While in Istanbul, Ekaterina Aygün had the opportunity to visit a newly opened exhibition on city, art and exile at the Yapı Kredi Kültür Sanat.
The exhibition is dedicated to the Hristoff family. I became interested in the family’s history not long ago when I came across a black-and-white photograph taken in 1963 by members of the Hristoff family. This photograph features a group of Russian speakers in traditional costumes – so-called Nekrasovtsy or Nekrasov Cossacks – whose ancestors, Old Believers persecuted by Russian Orthodox authorities, had fled to the Ottoman Empire in the 18th century. Interestingly, the photograph was taken by the Hristoffs at a time when the Nekrasovtsy had been gradually emigrating to Canada, while the family itself was about to leave Istanbul for good and move to New York. Meanwhile, few people know that in the summer of 1924 the Nekrasovtsy were visited by journalists from the magazine Put’/La Voie – in other words, by Russian-speaking émigrés who had settled in Istanbul at the beginning of the 1920s after the revolution. According to these journalists, at that time Nekrasovtsy were mainly engaged in agriculture, cattle breeding and fishing, still considered themselves Kuban Cossacks, dressed like their ancestors and spoke “the purest” Russian language.
Although this particular photograph is not presented at the exhibition (most likely because it is not related to the concept), there are many other objects such as photographs, postcards and artworks telling the story of three generations of the Hristoff family, Bulgarian artists (grandfather Peter Dimiter Hristoff, father Dimiter Hristoff and son Peter Hristoff) who, despite being immigrants, always considered Istanbul their home. Even Peter Hristoff, a teacher at the New York School of Visual Arts, who left Istanbul when he was only five years old, established a bond with the city and tries to visit it at every opportunity: “I have had the incredible privilege – and burden – of being the collector of the stories recounted to me. I’d like to thank my parents, grandparents, aunts, uncles and all of their friends, especially their friends from Turkey, who gave me such rich tales to think and dream about and be inspired by. Even though I was a child when I left Istanbul, I will always be an immigrant, always with one foot here and one foot there. It is this experience more than any single place that has forged my identity, my wanderlust, and my artistic spirit” (Memento Istanbul, 153). Thus, this exhibition is as much about the family as about Istanbul from the early years of the Turkish Republic to the 1960s. Additionally, it is about multiple arrivals and departures: first to Sofia as a result of the Balkan Wars, later to Istanbul due to the political situation, and finally to New York (although the grandparents reached the city from France via Canada). Moreover, the artworks presented at the exhibition shed light on the artistic life at the time: “In Memento Istanbul, the viewer is invited on a kaleidoscopic safari down the tunnel of time. Paintings by three generations of the Hristoff Family and the artists who were their close friends, will meet under a pastel sky dome, and a caravan of ephemera, that will take the viewer on a serendipitous journey” (Memento Istanbul, 13). Even though there are no mentions of the contacts between grandfather Peter Dimiter Hristoff (1898–1979) and Russian-speaking émigré artists, there is a high probability that he was acquainted with them either during his studies at the Academy of Fine Arts in Sofia or after he moved to Istanbul in the first half of the 1920s. Hence, it is not surprising that his works of 1921/1923–1926 and especially the subjects he chose (the Byzantine theme, for instance) strongly recall the works by Russian-speaking émigrés living in Istanbul in the 1920s. Although one should not forget that, as Orthodox Christians by religion and culture, the Bulgarians and Russians had much in common by definition.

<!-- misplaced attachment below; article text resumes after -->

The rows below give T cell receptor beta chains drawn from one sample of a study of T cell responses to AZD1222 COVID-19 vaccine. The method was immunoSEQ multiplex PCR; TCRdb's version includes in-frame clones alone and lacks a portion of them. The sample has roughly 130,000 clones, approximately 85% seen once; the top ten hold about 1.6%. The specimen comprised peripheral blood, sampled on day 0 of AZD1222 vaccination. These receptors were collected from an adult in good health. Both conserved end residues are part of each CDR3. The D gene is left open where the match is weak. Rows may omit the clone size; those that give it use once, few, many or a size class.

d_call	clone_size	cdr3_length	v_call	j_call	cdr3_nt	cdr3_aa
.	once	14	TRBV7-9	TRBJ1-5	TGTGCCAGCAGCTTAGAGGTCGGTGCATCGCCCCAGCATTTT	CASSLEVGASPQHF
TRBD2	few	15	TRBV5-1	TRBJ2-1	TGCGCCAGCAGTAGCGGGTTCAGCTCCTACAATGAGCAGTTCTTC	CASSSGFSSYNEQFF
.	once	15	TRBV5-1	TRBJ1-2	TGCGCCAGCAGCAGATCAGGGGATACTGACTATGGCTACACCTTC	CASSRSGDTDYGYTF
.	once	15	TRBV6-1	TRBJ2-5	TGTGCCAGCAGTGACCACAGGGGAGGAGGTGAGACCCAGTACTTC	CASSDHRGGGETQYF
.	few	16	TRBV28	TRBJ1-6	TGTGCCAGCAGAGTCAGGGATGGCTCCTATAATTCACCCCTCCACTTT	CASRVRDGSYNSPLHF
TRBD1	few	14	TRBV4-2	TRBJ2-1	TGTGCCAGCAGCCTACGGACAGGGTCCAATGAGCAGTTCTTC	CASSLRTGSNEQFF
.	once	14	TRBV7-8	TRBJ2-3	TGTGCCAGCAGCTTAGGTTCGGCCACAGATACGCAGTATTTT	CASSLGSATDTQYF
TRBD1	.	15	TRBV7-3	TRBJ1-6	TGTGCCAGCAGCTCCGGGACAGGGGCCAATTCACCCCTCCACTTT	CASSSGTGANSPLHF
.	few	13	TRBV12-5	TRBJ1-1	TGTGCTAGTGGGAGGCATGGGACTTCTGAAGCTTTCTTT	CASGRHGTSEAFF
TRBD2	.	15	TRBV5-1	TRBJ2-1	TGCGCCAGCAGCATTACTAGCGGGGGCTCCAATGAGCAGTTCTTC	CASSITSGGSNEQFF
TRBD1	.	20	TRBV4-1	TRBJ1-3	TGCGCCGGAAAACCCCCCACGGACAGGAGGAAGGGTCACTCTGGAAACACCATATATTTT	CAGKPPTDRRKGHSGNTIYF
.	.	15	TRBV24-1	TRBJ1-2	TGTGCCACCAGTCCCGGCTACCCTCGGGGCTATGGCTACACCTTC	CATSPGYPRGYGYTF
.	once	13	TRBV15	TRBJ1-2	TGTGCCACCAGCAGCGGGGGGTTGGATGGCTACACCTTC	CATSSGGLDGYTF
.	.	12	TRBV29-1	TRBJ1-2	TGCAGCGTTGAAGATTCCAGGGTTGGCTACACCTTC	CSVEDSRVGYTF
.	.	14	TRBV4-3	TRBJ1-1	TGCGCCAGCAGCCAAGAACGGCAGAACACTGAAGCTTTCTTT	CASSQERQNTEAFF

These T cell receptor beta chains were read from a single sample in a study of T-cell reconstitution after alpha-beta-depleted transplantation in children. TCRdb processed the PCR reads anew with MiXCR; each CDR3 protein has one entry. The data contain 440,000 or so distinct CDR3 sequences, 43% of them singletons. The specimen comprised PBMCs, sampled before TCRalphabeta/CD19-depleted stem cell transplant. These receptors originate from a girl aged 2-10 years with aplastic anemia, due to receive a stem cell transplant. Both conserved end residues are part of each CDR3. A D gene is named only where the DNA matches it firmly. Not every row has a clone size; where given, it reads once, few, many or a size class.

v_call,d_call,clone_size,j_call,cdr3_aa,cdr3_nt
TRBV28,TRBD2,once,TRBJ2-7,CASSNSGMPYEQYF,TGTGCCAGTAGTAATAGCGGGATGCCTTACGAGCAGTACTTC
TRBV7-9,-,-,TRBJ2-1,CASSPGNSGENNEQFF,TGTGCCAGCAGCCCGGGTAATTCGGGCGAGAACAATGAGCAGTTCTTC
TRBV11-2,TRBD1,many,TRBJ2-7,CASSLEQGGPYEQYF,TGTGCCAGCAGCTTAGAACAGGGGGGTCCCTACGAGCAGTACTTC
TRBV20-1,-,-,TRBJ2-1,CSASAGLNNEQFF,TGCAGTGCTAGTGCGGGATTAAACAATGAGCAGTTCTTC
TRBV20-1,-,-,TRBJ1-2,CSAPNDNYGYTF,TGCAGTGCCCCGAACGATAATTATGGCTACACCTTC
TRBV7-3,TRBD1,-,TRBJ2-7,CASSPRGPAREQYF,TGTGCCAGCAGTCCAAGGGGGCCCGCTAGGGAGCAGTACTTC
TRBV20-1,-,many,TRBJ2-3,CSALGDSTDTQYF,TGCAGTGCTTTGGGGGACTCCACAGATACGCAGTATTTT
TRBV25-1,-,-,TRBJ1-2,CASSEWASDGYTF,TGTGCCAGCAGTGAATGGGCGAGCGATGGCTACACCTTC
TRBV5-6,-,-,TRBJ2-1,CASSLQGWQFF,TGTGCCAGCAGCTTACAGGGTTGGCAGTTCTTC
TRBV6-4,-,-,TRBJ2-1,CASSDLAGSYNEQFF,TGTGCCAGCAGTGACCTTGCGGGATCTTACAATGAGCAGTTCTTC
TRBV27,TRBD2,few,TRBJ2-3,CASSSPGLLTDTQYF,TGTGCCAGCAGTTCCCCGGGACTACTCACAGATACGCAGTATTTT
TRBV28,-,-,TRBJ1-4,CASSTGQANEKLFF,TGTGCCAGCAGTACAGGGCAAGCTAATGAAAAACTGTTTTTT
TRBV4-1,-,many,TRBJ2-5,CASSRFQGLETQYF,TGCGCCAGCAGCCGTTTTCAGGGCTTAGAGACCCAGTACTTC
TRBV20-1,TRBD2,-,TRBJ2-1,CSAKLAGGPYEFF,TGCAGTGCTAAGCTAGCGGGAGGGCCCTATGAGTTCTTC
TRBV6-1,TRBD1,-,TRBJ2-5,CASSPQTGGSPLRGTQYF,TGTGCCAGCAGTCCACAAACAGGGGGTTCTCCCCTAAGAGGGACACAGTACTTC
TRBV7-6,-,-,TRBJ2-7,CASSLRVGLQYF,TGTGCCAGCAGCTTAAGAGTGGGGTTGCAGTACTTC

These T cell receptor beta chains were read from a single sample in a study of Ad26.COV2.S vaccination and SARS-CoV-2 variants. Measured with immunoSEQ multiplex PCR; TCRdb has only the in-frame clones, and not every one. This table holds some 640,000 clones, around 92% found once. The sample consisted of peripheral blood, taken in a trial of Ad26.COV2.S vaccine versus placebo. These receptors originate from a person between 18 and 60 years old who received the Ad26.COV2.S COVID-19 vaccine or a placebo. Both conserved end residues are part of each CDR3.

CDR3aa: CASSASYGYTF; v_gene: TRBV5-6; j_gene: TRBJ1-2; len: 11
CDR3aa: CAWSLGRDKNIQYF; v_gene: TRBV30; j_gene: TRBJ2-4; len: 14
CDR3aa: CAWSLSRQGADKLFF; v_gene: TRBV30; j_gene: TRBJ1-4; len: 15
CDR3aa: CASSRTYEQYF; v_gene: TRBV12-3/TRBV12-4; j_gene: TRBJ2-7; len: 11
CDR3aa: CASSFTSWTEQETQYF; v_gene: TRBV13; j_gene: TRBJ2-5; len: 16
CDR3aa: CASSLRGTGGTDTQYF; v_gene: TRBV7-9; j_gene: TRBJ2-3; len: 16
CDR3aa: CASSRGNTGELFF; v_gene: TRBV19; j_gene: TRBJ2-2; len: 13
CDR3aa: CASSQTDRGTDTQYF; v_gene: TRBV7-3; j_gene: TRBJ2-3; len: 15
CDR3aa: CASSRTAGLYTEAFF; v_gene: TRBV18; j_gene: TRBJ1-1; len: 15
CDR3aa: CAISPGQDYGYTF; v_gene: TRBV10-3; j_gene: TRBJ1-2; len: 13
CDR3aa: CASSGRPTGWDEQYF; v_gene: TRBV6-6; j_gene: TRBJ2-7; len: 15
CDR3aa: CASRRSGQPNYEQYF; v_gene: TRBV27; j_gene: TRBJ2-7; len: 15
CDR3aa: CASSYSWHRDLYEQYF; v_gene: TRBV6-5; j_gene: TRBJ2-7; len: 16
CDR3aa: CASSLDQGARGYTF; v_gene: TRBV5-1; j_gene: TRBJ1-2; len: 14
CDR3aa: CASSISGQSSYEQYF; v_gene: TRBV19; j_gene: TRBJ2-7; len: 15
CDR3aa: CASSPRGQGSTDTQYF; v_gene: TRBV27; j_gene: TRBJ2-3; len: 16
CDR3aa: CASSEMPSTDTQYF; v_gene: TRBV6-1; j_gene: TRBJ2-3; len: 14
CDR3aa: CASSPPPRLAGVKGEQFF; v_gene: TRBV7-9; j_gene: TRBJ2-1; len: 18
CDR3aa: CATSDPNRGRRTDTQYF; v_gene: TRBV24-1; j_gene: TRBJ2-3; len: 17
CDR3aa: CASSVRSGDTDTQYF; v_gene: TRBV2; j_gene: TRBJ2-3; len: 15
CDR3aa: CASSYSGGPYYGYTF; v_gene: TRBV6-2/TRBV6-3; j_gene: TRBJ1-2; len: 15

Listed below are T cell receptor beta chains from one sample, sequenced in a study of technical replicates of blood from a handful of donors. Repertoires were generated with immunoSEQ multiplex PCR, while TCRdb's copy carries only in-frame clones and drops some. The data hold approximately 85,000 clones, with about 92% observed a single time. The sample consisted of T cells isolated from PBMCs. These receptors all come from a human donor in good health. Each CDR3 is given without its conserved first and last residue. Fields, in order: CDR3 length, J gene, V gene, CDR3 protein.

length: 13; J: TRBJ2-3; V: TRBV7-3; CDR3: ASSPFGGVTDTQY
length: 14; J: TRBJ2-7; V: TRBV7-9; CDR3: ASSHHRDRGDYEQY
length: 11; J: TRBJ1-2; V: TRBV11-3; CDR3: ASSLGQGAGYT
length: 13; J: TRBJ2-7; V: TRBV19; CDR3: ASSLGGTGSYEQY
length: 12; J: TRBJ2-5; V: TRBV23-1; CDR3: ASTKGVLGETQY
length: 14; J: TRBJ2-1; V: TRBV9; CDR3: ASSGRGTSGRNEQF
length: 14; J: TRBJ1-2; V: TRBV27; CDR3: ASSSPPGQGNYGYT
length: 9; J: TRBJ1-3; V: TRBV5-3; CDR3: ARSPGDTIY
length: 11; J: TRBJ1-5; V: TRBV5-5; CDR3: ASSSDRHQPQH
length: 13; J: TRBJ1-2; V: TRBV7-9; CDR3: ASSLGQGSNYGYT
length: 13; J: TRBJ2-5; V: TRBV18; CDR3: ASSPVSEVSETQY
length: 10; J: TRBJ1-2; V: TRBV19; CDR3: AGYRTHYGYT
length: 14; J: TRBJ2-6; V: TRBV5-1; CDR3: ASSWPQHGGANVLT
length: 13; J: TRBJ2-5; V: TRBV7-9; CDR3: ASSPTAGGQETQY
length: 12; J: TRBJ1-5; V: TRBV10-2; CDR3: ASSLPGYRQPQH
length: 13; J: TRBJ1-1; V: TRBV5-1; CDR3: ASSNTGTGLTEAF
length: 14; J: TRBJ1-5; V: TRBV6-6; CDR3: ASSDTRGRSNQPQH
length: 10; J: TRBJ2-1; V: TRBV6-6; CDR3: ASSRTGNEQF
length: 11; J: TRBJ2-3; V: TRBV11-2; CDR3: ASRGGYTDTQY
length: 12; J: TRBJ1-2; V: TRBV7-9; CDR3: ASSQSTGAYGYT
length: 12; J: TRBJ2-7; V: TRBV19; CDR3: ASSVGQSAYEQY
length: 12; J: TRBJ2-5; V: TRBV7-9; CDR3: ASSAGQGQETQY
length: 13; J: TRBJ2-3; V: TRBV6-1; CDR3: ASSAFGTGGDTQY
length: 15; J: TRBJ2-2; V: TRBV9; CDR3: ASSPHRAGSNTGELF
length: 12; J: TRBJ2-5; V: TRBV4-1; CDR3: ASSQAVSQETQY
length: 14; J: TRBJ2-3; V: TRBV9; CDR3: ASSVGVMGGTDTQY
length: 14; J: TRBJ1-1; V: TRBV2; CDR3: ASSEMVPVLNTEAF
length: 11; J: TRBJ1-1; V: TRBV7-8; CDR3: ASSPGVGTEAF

Catalogue Memento Istanbul Hristoff Family Archive. YapıKredi Kültür Sanat Yayıncılık, 2022.
N. Kol-shin. “Nekrasovtsy.” Put’, 3 August 1924, pp. 12–13.
Severyuhin, Dmitriy. Russkaya Hudozhestvennaya Emigraciya 1917–1939. Izdatel’stvo imeni N.I. Novikova, 2003.